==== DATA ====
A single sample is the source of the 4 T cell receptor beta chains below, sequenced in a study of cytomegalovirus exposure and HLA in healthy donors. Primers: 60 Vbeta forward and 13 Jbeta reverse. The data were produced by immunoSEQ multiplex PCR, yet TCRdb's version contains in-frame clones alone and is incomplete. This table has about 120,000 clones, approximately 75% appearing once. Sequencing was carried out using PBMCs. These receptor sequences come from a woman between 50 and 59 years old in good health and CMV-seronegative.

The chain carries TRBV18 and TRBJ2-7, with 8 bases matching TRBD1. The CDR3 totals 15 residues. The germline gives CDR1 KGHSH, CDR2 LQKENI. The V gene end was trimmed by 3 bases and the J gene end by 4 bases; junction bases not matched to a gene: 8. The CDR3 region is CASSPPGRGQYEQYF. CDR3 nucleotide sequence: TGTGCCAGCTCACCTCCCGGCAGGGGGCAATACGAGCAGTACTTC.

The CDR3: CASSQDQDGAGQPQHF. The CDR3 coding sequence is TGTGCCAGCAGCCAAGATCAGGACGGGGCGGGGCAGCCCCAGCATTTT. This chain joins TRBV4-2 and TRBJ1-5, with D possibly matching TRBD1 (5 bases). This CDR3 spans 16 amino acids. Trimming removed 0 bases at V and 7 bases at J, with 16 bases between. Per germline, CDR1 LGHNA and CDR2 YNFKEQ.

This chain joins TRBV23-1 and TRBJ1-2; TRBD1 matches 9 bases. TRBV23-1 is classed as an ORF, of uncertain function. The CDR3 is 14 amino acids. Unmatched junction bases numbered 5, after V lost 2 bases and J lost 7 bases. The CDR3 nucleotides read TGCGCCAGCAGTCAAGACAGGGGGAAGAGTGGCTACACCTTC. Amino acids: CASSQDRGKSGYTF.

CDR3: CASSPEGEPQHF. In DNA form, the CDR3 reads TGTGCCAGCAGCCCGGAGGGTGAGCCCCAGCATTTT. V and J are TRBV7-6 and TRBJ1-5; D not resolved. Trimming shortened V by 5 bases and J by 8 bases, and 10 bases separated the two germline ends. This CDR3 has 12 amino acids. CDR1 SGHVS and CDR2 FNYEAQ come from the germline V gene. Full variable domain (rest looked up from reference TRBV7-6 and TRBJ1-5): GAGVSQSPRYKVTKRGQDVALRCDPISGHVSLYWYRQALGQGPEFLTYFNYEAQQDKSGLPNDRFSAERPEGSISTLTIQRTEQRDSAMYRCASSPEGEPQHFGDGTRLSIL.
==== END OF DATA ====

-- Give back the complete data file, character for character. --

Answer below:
A single sample is the source of the 4 T cell receptor beta chains below, sequenced in a study of cytomegalovirus exposure and HLA in healthy donors. Primers: 60 Vbeta forward and 13 Jbeta reverse. The data were produced by immunoSEQ multiplex PCR, yet TCRdb's version contains in-frame clones alone and is incomplete. This table has about 120,000 clones, approximately 75% appearing once. Sequencing was carried out using PBMCs. These receptor sequences come from a woman between 50 and 59 years old in good health and CMV-seronegative.

The chain carries TRBV18 and TRBJ2-7, with 8 bases matching TRBD1. The CDR3 totals 15 residues. The germline gives CDR1 KGHSH, CDR2 LQKENI. The V gene end was trimmed by 3 bases and the J gene end by 4 bases; junction bases not matched to a gene: 8. The CDR3 region is CASSPPGRGQYEQYF. CDR3 nucleotide sequence: TGTGCCAGCTCACCTCCCGGCAGGGGGCAATACGAGCAGTACTTC.

The CDR3: CASSQDQDGAGQPQHF. The CDR3 coding sequence is TGTGCCAGCAGCCAAGATCAGGACGGGGCGGGGCAGCCCCAGCATTTT. This chain joins TRBV4-2 and TRBJ1-5, with D possibly matching TRBD1 (5 bases). This CDR3 spans 16 amino acids. Trimming removed 0 bases at V and 7 bases at J, with 16 bases between. Per germline, CDR1 LGHNA and CDR2 YNFKEQ.

This chain joins TRBV23-1 and TRBJ1-2; TRBD1 matches 9 bases. TRBV23-1 is classed as an ORF, of uncertain function. The CDR3 is 14 amino acids. Unmatched junction bases numbered 5, after V lost 2 bases and J lost 7 bases. The CDR3 nucleotides read TGCGCCAGCAGTCAAGACAGGGGGAAGAGTGGCTACACCTTC. Amino acids: CASSQDRGKSGYTF.

CDR3: CASSPEGEPQHF. In DNA form, the CDR3 reads TGTGCCAGCAGCCCGGAGGGTGAGCCCCAGCATTTT. V and J are TRBV7-6 and TRBJ1-5; D not resolved. Trimming shortened V by 5 bases and J by 8 bases, and 10 bases separated the two germline ends. This CDR3 has 12 amino acids. CDR1 SGHVS and CDR2 FNYEAQ come from the germline V gene. Full variable domain (rest looked up from reference TRBV7-6 and TRBJ1-5): GAGVSQSPRYKVTKRGQDVALRCDPISGHVSLYWYRQALGQGPEFLTYFNYEAQQDKSGLPNDRFSAERPEGSISTLTIQRTEQRDSAMYRCASSPEGEPQHFGDGTRLSIL.